- Does the product/technology/business make sense?
- Does the company keep issuing shares only to line executives’ pockets and dilute existing shareholders?
- Is there an inordinate amount of outstanding shares?
- How is the company financing itself?
- Does the company carry too much debt?
- Do insiders own a large portion of the company?
- How does the company treat its employees?
- Is the company hiring a lot of new employees?
- Does the company have reputable partners or do business with those of high repute?
- Does the company provide sufficient information/transparency to its shareholders?
- Are the small shareholders valued?
This is by no means an exhaustive list. But questions along these lines should be asked and the answers you get to them should make you feel comfortable. If you don’t find an answer you like, find out why and see if it makes sense. If you find too many red flags in this portion of the process, don’t even move on to next examination step, just move on to the next company.
The next portion is management. Many times with small companies it’s good to see management that has been around since the company’s inception. It’s not necessarily a red flag if they haven’t, or the green light if they have, but as a general rule of thumb this should be the case. Lots of times, with small companies, you can actually call the management and ask questions that concern you. When speaking to the management try to get a sense of whether or not these are people you can trust. You should ask yourself several questions after speaking to management:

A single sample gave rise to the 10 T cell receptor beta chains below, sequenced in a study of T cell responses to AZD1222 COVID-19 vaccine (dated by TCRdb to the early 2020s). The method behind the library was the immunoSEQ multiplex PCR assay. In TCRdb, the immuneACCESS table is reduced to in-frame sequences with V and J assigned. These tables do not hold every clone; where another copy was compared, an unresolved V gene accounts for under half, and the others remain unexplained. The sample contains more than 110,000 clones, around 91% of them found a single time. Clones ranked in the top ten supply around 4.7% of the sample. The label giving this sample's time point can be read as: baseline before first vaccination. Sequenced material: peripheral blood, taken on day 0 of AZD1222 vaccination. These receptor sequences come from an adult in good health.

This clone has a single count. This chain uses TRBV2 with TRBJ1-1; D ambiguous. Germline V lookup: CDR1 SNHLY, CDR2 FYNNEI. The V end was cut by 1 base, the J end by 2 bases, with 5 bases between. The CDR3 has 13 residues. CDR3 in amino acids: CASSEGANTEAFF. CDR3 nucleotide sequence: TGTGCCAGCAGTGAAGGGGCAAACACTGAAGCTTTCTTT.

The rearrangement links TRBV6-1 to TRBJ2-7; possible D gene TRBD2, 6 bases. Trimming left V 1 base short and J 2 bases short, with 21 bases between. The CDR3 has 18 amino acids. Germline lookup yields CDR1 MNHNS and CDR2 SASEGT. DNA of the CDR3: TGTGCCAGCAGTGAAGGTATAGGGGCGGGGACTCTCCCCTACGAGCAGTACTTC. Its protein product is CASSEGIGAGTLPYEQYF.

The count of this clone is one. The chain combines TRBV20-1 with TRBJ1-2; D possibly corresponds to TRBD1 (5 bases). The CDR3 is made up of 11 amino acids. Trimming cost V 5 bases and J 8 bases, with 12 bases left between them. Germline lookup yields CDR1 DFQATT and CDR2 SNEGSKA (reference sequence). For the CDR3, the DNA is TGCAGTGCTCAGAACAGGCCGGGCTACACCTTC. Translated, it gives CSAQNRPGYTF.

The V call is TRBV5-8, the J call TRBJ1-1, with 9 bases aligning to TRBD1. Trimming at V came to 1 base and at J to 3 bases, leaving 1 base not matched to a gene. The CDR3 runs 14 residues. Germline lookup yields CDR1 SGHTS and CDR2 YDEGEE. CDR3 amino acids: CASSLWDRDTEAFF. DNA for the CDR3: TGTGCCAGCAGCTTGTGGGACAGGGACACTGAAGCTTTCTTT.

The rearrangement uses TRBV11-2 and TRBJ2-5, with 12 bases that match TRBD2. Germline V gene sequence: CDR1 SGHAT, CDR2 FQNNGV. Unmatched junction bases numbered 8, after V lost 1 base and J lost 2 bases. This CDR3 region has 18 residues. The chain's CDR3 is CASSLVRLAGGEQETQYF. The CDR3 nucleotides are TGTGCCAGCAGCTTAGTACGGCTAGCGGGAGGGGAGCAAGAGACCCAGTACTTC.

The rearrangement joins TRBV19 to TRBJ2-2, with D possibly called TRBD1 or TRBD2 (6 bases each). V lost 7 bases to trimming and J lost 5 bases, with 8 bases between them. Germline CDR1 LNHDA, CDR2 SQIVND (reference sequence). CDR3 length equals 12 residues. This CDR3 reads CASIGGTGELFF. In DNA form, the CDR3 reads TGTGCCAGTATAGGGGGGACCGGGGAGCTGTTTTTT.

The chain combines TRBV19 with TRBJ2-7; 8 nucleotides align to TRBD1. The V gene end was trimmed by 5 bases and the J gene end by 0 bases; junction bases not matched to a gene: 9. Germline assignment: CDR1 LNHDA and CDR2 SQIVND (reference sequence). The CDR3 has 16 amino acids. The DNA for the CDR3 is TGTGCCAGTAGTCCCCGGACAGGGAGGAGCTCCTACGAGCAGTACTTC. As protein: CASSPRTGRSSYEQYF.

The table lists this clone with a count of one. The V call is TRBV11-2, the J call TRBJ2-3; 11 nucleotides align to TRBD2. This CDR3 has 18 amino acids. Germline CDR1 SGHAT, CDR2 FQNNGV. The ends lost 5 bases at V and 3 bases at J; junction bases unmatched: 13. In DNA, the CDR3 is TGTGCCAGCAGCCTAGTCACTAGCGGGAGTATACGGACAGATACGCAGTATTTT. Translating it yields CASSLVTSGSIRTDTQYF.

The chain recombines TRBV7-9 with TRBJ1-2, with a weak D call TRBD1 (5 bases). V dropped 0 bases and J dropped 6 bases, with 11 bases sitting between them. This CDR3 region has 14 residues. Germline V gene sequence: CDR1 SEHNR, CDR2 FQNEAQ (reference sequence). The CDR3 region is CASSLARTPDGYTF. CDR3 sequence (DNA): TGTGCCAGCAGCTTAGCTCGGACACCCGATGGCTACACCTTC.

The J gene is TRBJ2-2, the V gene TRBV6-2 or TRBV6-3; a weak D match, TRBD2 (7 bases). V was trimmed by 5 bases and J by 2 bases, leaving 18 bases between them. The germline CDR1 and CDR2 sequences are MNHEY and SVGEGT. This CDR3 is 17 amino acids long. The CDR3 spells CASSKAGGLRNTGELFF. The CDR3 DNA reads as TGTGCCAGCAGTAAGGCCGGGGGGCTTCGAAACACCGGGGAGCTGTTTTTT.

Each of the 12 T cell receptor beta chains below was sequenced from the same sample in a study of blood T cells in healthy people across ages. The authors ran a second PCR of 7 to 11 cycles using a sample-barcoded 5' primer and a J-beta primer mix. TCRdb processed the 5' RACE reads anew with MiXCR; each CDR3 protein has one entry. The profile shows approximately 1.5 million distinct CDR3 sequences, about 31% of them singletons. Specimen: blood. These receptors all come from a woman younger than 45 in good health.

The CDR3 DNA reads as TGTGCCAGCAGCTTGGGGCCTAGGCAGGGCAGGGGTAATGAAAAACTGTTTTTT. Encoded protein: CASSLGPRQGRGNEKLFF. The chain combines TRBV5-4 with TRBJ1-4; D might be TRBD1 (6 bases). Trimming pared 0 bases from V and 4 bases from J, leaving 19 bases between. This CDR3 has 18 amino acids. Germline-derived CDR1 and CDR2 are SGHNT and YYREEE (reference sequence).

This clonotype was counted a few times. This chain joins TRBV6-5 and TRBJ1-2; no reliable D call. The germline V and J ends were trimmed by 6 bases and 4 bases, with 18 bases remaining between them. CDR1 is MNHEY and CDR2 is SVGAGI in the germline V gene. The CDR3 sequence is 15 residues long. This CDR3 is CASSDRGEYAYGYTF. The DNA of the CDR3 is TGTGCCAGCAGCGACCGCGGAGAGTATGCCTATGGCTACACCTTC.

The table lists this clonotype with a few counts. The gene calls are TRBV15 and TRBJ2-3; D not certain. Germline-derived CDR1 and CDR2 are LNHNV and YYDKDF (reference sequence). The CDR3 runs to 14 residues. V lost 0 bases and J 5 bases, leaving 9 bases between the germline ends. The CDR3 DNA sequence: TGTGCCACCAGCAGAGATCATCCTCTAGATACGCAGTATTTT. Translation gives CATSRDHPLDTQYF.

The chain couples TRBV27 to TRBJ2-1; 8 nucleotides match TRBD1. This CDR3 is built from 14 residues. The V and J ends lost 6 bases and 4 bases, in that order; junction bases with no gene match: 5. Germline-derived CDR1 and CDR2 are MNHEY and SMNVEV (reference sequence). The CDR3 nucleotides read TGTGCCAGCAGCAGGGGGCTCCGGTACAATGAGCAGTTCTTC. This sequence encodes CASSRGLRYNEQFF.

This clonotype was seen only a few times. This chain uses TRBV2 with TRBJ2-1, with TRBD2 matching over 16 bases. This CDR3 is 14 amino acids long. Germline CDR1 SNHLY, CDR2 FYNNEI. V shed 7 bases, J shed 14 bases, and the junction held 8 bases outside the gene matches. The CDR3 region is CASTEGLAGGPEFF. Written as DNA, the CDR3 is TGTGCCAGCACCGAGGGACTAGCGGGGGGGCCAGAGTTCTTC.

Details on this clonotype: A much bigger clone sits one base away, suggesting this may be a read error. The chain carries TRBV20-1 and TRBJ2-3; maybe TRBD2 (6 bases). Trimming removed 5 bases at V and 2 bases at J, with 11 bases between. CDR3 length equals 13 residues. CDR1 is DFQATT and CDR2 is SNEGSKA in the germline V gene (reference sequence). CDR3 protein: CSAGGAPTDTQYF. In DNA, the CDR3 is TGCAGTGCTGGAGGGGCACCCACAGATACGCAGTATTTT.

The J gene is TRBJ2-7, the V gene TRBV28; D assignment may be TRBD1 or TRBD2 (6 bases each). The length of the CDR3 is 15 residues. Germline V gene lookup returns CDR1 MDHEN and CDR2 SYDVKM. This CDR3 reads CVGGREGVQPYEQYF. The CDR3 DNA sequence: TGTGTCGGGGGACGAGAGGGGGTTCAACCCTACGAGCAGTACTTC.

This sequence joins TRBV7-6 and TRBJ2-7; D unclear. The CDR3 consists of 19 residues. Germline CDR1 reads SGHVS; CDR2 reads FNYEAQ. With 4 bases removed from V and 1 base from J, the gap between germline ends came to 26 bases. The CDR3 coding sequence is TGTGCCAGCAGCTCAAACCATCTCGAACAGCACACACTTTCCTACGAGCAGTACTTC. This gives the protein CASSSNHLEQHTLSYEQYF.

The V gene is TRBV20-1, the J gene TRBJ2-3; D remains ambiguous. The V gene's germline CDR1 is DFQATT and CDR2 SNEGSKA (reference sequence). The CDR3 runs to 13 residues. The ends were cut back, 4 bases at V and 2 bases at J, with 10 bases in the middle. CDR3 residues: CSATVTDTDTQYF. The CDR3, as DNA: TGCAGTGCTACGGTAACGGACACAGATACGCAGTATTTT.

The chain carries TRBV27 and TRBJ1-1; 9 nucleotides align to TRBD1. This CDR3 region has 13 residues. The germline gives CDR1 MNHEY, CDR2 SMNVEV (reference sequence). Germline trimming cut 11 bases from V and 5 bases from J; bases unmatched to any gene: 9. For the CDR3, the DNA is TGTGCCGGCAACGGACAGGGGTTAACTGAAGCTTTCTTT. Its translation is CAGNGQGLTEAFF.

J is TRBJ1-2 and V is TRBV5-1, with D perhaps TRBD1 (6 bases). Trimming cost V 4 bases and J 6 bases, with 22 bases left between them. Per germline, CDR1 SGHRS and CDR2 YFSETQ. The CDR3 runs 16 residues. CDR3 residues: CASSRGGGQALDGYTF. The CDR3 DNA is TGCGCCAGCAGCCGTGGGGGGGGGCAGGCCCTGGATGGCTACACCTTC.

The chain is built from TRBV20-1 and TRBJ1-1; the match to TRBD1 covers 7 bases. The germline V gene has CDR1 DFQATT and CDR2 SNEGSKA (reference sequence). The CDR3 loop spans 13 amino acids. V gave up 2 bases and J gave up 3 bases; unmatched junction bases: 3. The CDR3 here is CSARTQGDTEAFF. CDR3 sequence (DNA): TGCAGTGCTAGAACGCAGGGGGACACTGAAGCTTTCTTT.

- Are they open to honest inquiry?
- Do they evade or avoid certain questions?
- Do the answers they give make sense?
- Do the answers correlate with what you’ve read about the company?
- Does what they say actually pan out? (wait a bit and see if what is said comes to fruition)
Other factors to consider when looking into the management of such companies are:
- Have they invested their time, money, blood, sweat, and tears into the company?
- Do they own a lot of the stock so that they eat their own cooking?
- What are their credentials?
- Are they accountable to anyone?
- What is the track record of management, especially the CEO?
- Is there sufficient diversity on the management team and BOD?
Again, this is not an exhaustive list, but gets you thinking along the lines you need to be thinking when looking into more speculative companies. Act like you are a detective looking for any signs or hints of fraud and steer clear when things start to smell funny.